In a Roasting Pan, does the aluminum layer need to go up the sides?
I would like to buy a stainless steel roasting pan to replace my old and scratched nonstick pan. From my research, it appears that some roasting pans have an aluminum layer just on the bottom, while others have the aluminum running up the sides. In particular, I've been looking at the Cuisinart Chef's Classic (aluminum core in base) vs. the Cuisinart Multi-Pro (tri-ply with aluminum core). http://www.amazon.com/Cuisinart-7117-... vs. http://www.amazon.com/Cuisinart-MCP11....
I've been looking at these two because they come with a stainless steel rack (I've had several nonstick racks and have come to really dislike them because the nonstick coating always flakes off when scrubbing the chicken skin off).
I use a roasting pan mostly for roast chickens and I sometimes deglaze the drippings on the stovetop. So I need a pan that can take the heat of the burners (gas). But does it really make a difference in either the roasting or the deglazing process if the aluminum is just on the base and doesn't go up the sides?
Thanks for any insight!
I have to agree with K and CK. In addition, the pan with aluminum only on the bottom probably uses a much thicker layer, which would not only give you better heat distribution during deglazing, but might also make the whole pan feel stiffer and more solid.
Thanks for all the replies! I knew you all would know. :) This was the answer I was hoping for.
Are you sure the Cuisinart Chef's Classic pan has an aluminum layer on the bottom? The pots and pans in that line do, but I don't see anything in the product description that suggests the same is true of the roasting pan. In fact, I can't recall ever seeing a stainless steel roasting pan that had an aluminum layer on the bottom only ... though it certainly sounds like a good idea.
re: Miss Priss
Maybe I have the terminology wrong? The Cuisinart site says that it has an aluminum encapsulated base. Is that not the same thing as having an aluminum layer? See this description here (not sure why it says it's discontinued since it's still being sold on Amazon and other sites): http://www.cuisinart.com/discontinued...
I suspect that the blurb (rather deceptively, IMO) describes the entire "Chef's Classic" line of cookware, rather than any individual piece. Notice that it mentions a "Cool Grip handle", a "helper handle", and a "Flavor Lock" lid, none of which appear to be applicable to a roasting pan. The same may be true for the "aluminum encapsulated base".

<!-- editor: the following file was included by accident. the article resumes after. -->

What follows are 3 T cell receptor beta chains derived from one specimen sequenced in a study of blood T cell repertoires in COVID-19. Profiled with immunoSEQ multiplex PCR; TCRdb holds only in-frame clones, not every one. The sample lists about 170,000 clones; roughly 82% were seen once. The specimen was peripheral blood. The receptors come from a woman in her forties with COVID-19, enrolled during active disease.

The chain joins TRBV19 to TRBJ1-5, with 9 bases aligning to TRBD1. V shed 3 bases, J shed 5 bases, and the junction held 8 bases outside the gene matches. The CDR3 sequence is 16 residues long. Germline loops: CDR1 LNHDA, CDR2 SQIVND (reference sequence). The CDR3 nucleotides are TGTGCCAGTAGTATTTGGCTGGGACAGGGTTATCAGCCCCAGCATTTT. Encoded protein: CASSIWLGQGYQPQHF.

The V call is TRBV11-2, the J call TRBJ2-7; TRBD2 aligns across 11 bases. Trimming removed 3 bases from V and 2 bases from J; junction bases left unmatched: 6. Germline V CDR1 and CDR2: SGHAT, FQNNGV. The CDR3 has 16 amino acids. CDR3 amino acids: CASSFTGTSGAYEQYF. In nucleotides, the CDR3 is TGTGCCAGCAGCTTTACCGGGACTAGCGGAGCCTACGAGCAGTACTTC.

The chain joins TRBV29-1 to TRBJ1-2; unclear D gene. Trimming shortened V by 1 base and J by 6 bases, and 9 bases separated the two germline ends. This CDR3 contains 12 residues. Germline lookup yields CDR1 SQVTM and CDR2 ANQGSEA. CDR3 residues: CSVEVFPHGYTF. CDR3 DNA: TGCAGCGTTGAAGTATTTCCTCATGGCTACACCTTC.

Chef's Choice Stainless:
mirror finish. Classic looks, professional performance.
Unsurpassed Heat Distribution:
Aluminum encapsulated base heats quickly and spreads heat evenly. Eliminates hot spots.
Stainless Steel for Professional Results:
stainless steel cooking surface does not discolor, react with food or alter flavors. Great for classic cooking techniques like slow simmers, rolling boils and reduction of liquids.
Cool Grip Handle:
Solid stainless steel riveted handle stays cool on the stovetop. A helper handle provides extra support and balance when lifting and pouring.
Rim is tapered for drip-free pouring.
Flavor Lock Lid:
Tightfitting cover seals in moisture and nutrients for healthier, more flavorful results, every time you cook.
Premium stainless steel easily cleans to original brilliant finish.
Constructed to Last:
Goodeats-- I sometimes deglaze the drippings on the stovetop. So I need a pan that can take the heat of the burners (gas)
As long as the liguid covered all areas that are in direct contact with the flame you could simmer/boil in a paper plate (as long as it's a thin one) with out it catching fire or falling apart. I did this with a paper coffee cup and an oxi-acetelene torch that runs about 6300deg f , the cup turned brown but held as long a the water was above the hot spot
I've used a non-stick roaster (which never created the fond I liked for deglazing later on the range top, so I passed it on) as well as stainless steel and porcelain enameled steel (the graniteware and speckleware roasters that every good hardware store will sell.) With the porcelain enameled steel, it worked just fine and I didn't need any aluminum sandwiched up the sides. Heck, there wasn't any aluminum to be had. I've used it for deglazing and making gravy with no problem and clean up is easy. I mention this only because they can be purchased at a really reasonable price, and you can get them with a cover if you need it.
So, to answer your original question - no, you don't need the sides clad to get good results. If you didn't need to create a sauce or gravy, a wide heavy carbon steel pan would work well too!